Basmati Beats, one of the a cappella groups on campus, recently won first place at a national competition, an already impressive feat made only more difficult by the lack of funding received from the university. They’re not alone: most clubs are not consistently funded by the university on a yearly basis except for some club sports and blanket tax organizations, which include the Student Association, the Thresher, Rice Program Council and eight other organizations.
Early voting ends this Friday, Feb. 28 and Election Day is next Tuesday, March 3. If you have the privilege of being registered to vote, get out the vote on behalf of yourself, your communities and everyone who is institutionally excluded from our election processes. Political apathy is rampant in this country and on our campus with only 42 percent voter turnout last year.
“At this point we are beating a dead horse,” the Thresher Editorial Board wrote in 2017. “If the [Student Association] cares so deeply about the constitution … then why do they continue to completely disregard it?”
Last Sunday, Ashley Fitzpatrick began a write-in campaign against the previously uncontested internal vice president candidate Kendall Vining. While the Thresher’s editorial board normally endorses candidates in contested races, we were unable to reach a consensus on endorsement for the IVP role of either Vining, a Martel College sophomore and former new student representative, or Fitzpatrick, a Martel sophomore and current senator.
Saturday night, hundreds of Rice students paid $2 to stand in line for one of the most popular publics of the year, Y2K, with some waiting over two hours only to not get in. Despite claiming that they based the number of wristband sales on statistical “models” that would allow entry to everyone, McMurtry College refused to release this data publicly, leaving the logic and intent behind this new system unclear.
With the start of a new election season, there are only a few weeks remaining for the current Student Association Executive Council to meet goals set at the beginning of their terms. Given the Thresher Editorial Board’s previous endorsement of Grace Wickerson for SA president on the basis of promises they made at the time, we were particularly interested in progress made on those promises.
In the spirit of the new year, we as the Thresher’s editorial board have set a few resolutions and invite y’all as the readers to hold us accountable. Going forward, we want to be more transparent about our operations as well as maintaining the standards and policies we’ve created this year in the spirit of transparency.
Ask any Rice student why they chose this university, and they might say they were excited about the residential college system, the small class sizes or even Beer Bike. But every student is ultimately here to get an education, and most of us are privileged enough to take that for granted.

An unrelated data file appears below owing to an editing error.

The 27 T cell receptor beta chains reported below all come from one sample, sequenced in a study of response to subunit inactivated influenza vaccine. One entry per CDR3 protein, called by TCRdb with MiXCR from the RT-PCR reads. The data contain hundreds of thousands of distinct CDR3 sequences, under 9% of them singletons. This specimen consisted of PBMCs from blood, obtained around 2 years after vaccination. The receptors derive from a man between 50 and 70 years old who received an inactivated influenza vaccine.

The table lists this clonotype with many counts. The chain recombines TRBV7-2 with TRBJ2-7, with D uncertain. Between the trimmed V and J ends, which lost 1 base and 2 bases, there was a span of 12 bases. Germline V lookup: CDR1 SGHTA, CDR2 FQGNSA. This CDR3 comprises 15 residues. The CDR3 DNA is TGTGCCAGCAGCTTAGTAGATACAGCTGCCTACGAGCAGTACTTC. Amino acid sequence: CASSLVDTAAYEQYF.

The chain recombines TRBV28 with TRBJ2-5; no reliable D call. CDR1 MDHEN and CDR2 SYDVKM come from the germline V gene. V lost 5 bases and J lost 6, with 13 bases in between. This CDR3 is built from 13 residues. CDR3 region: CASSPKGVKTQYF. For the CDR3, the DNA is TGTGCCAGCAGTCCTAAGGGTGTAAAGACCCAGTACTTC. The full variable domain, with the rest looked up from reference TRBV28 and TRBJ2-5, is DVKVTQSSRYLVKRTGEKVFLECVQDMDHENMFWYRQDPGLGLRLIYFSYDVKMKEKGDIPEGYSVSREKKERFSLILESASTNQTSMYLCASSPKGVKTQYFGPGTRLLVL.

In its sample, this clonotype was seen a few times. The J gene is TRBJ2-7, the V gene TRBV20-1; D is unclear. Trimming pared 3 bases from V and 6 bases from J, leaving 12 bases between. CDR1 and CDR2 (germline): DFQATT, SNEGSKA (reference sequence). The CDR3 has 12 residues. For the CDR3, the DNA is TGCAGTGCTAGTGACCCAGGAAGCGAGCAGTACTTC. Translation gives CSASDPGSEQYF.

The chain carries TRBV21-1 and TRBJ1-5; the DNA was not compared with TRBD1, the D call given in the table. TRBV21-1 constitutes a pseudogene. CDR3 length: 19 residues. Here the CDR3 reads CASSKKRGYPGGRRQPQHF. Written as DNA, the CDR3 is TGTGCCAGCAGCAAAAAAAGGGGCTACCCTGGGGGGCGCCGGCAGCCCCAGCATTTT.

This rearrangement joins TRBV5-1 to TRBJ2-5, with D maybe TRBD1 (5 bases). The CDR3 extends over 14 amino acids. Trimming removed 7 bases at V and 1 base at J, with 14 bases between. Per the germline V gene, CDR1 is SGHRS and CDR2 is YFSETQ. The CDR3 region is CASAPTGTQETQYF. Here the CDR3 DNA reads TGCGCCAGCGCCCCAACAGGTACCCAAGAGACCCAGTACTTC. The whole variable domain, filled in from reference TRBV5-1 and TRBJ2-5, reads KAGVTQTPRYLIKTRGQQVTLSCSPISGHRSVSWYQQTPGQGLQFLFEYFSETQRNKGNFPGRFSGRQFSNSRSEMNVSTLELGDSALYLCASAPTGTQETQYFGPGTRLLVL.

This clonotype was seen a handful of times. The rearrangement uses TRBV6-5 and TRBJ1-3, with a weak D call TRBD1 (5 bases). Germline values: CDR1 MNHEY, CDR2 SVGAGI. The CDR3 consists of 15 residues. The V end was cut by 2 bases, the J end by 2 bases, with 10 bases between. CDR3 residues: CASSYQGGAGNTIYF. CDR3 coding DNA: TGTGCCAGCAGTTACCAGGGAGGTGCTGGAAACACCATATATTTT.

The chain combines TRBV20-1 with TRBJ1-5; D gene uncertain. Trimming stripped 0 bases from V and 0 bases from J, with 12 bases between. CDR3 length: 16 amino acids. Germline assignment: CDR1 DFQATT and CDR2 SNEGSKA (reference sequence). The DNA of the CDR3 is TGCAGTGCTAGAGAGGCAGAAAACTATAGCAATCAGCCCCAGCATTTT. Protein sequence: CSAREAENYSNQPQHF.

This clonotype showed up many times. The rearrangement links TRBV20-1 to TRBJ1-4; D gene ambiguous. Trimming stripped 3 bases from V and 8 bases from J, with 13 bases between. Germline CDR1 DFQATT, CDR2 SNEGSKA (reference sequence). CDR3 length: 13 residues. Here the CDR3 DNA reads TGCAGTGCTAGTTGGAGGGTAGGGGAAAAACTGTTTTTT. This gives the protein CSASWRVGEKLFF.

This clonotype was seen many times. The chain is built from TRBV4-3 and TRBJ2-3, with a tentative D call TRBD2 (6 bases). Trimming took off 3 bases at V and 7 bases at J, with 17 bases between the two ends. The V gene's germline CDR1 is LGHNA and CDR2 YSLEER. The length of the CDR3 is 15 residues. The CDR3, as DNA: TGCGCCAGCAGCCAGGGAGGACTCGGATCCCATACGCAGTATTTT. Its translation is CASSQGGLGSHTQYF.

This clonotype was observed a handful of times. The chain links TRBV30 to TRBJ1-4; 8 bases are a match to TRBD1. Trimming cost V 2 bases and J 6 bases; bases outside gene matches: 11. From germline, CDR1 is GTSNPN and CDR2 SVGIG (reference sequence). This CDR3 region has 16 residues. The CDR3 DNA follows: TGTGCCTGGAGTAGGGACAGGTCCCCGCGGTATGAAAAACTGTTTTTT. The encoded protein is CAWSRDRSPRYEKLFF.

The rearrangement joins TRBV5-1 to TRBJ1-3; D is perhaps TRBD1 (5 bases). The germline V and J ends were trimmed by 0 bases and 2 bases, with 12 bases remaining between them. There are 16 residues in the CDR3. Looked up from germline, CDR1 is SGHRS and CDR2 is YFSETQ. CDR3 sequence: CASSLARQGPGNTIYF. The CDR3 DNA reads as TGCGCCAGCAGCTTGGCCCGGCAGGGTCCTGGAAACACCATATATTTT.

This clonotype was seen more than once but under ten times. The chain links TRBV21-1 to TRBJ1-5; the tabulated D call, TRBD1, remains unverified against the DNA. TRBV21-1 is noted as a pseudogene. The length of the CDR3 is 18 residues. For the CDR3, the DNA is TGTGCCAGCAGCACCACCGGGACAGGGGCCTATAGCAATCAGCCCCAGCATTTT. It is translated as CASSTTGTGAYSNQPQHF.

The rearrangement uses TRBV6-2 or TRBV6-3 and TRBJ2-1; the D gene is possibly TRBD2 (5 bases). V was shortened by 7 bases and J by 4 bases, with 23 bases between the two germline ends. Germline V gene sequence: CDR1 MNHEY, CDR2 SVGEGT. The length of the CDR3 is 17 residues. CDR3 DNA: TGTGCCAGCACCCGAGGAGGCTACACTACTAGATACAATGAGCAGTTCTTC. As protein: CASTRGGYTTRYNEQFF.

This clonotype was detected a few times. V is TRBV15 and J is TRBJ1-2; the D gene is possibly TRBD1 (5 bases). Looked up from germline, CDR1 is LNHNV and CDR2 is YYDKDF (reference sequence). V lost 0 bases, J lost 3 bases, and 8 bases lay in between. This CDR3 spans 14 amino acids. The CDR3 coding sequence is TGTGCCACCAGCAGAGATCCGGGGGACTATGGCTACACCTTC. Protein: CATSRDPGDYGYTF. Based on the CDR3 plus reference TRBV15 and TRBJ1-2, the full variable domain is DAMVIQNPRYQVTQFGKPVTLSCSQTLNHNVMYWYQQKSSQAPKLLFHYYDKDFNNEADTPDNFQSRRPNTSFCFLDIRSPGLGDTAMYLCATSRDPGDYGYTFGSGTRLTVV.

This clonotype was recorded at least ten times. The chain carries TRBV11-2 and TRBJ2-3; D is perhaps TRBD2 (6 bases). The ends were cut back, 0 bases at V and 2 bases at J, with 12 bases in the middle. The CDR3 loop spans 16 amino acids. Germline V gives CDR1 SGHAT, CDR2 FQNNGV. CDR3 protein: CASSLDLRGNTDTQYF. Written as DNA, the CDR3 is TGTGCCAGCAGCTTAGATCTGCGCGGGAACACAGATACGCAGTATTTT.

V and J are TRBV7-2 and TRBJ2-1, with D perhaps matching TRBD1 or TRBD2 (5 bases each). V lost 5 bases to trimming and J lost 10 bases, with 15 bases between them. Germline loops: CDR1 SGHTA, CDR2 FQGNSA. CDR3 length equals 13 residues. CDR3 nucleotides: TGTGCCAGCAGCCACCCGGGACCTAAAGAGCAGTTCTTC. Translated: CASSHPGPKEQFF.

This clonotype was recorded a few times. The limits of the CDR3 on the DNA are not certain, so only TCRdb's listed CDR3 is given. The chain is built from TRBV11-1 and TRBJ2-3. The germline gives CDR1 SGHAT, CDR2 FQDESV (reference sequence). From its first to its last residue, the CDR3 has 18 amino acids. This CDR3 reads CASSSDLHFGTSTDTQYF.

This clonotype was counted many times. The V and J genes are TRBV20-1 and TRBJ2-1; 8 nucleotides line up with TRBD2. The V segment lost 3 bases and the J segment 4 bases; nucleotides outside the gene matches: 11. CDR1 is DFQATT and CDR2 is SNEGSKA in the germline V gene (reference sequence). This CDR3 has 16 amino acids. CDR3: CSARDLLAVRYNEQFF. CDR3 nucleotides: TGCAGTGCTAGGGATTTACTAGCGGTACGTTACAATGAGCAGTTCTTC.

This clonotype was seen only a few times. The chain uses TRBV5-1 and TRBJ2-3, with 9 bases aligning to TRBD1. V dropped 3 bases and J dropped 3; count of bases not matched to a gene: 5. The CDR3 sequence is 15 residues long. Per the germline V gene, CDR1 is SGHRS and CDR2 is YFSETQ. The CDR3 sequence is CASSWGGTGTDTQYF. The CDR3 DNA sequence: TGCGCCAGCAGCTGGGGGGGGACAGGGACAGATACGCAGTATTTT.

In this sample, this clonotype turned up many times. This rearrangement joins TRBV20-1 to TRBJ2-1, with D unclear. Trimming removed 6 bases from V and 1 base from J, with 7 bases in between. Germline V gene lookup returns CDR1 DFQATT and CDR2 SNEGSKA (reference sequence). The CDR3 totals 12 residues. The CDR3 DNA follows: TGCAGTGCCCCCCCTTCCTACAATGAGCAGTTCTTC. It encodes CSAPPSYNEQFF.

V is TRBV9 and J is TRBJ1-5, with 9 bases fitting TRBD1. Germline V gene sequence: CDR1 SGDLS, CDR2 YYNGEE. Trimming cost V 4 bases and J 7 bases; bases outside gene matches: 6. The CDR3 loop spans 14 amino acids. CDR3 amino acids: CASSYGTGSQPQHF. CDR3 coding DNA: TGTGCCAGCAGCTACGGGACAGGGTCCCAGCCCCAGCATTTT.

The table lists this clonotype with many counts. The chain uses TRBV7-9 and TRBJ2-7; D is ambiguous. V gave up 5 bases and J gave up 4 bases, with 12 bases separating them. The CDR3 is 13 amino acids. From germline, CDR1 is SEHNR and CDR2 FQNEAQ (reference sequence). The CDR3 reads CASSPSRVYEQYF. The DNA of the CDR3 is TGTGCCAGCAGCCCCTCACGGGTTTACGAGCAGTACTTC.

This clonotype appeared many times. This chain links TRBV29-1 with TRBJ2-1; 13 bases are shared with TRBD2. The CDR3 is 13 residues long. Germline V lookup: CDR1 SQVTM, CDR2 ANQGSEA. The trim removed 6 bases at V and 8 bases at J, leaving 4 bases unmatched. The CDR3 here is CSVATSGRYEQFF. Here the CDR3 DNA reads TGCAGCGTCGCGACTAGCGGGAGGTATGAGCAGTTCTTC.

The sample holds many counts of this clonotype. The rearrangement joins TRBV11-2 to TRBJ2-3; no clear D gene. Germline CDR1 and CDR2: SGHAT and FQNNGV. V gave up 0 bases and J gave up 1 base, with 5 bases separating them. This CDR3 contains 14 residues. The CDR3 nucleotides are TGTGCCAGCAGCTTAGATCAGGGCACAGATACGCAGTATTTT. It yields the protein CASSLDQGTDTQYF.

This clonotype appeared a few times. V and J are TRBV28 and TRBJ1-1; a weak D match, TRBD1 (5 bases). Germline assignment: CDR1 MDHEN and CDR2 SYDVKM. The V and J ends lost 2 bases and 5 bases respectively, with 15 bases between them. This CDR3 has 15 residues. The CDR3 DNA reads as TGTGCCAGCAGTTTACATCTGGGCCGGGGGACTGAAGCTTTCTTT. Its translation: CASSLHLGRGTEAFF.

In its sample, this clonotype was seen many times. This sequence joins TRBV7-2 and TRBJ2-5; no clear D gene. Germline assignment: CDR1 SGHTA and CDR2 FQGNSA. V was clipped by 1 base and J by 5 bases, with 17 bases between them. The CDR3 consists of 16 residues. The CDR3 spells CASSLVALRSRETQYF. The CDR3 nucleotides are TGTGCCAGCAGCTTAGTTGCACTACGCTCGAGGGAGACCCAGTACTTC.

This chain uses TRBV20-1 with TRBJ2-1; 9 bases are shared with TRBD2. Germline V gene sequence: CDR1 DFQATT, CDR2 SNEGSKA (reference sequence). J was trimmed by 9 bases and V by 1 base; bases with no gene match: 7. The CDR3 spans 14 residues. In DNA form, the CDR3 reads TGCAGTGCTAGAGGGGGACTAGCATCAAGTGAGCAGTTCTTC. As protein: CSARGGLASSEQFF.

Last Friday, Secretary of State Mike Pompeo visited Rice. While students protested outside, only a select few students, such as Baker Institute for Public Policy interns, were invited to attend the event — and that was only after specific petitioning by Rice Young Democrats.
Conversations around wealth inequality on campus have picked up in the past few years, with initiatives ranging from food pantries to stipends for student leaders created with the intent to bridge the gap. However, all the free Beer Bike T-shirts in the world don’t make up for that fact that Pell Grant recipients at Rice face a lower graduation rate than students who do not receive financial aid.
Rice has upheld vastly unequal maternity leave standards for its staff members and tenure-track professors for over 20 years. While tenure-track professors are able to take a semester off at full pay, staff members are offered only up to five or seven weeks — depending on delivery circumstances — at only 80 percent of their salary.
This weekend, students have the options of going to Wiess College’s Night of Decadence and Chi Alpha’s Evening of Elegance.
A petition demanding that the computer science department cut ties with Palantir Technologies raised concerns about Palantir’s connections to U.S. Immigration and Customs Enforcement. As we are students in a border state where ICE has a large presence, the petition raises a valid concern about Palantir specifically.
The anonymous opinion published in last week’s Thresher has prompted hundreds of students to demand change from administration. We all witnessed expressions of anger and protests around campus, which prompted an administrative apology at the end of last week.
The last time the Marching Owls Band performed a halftime show at a football game against Baylor University, they formed a IX on the field to call out Baylor’s cover-up of a sexual assault scandal — and the Rice administration gave an official apology.
With the recent precipitous drops in acceptance rates at Rice, students, including ourselves, began to wonder — how will this affect our rankings? As much as we claim to not care about how we’re ranked, it doesn’t stop us from sharing the latest Niche or Princeton Review ranking (especially if it makes us look good).